Blackwell is a former secretary of state of Ohio, and a senior fellow at the Family Research Council, which sits toward the extreme edge of the Christian right. But his main areas of focus are tax reform, supply-side economics, and small government. His book, Rebuilding America: A Prescription for Creating Strong Families, Building the Wealth of Working People, and Ending Welfare, argues that the social safety net—welfare, Medicare—undermines the “rugged individualism” that makes families and communities strong.
This is not a novel argument, of course—but it is new to see it made by a conservative Christian. For over a century, evangelicals listened closely to what Jesus had to say about money—and none of it was good.
Examples? Jesus preaching that “It is easier for a camel to get through the eye of a needle than for a rich man to enter the kingdom of God,” for example. (The “eye of a needle” isn’t literally the eye of a needle, but a gate of Jerusalem so narrow that camels’ packs would have to be unloaded in order for them to get through.) Or throwing money lenders out of the temple. Or telling his followers to get rid of their possessions, leave their families, and join his radical, messianic, mostly celibate sect. Not settle down, not have kids, not make a living, and definitely not get rich.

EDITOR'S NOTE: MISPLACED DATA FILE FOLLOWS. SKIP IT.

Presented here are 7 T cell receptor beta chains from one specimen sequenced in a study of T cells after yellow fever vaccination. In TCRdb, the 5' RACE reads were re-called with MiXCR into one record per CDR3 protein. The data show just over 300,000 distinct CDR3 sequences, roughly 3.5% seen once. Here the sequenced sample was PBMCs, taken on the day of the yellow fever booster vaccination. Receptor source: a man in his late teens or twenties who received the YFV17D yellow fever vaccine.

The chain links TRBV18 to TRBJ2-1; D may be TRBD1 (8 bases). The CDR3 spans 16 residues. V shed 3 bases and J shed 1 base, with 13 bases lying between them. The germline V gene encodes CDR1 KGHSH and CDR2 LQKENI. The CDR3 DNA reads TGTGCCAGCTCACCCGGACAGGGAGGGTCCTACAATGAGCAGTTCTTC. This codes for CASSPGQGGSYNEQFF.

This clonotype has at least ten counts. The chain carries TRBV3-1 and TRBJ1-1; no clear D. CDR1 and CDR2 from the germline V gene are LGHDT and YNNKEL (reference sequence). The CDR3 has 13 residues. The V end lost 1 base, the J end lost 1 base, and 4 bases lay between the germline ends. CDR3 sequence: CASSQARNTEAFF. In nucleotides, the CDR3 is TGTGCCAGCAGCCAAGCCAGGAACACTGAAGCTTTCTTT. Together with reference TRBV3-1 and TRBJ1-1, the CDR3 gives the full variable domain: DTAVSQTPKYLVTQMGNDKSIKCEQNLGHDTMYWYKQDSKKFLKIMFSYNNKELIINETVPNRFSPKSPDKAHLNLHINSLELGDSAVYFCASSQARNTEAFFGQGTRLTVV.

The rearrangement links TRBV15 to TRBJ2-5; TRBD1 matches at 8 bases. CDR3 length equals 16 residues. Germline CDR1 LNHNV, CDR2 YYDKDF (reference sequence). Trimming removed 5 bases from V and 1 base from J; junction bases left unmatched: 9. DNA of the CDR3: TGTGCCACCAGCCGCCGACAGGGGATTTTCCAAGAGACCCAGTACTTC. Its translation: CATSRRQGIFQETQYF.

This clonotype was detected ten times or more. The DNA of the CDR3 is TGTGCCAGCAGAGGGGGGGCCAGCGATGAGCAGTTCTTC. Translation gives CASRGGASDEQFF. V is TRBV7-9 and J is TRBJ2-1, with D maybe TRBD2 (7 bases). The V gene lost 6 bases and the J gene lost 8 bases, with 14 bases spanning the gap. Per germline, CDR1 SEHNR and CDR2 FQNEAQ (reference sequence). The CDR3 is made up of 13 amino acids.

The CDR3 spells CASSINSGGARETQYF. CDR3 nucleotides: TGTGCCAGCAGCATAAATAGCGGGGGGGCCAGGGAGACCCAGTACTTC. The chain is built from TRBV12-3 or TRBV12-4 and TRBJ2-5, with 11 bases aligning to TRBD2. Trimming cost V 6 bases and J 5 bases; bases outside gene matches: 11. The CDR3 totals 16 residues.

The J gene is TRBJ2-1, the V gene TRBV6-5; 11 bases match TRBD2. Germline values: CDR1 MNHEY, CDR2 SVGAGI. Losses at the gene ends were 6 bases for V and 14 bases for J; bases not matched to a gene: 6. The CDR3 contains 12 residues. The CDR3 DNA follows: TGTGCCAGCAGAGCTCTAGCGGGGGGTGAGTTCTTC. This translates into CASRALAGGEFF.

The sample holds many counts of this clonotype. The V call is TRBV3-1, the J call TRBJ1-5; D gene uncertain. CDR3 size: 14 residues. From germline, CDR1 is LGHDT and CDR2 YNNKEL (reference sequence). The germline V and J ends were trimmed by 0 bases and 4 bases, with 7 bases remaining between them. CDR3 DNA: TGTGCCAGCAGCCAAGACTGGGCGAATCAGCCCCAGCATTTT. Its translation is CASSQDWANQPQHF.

During the Great Awakening, preachers taught exactly what Jesus taught: Turn on (to Christ), tune in (to the Gospel), and drop out of capitalist society. This was a rejection of the “Protestant ethic,” which, as sociologist Max Weber famously theorized, justified worldly pursuits. But it dovetailed nicely with 19th- and early 20th-century populist mistrust of bankers, cities, capitalism, and coastal (i.e. New York and Boston) elites. Sound familiar?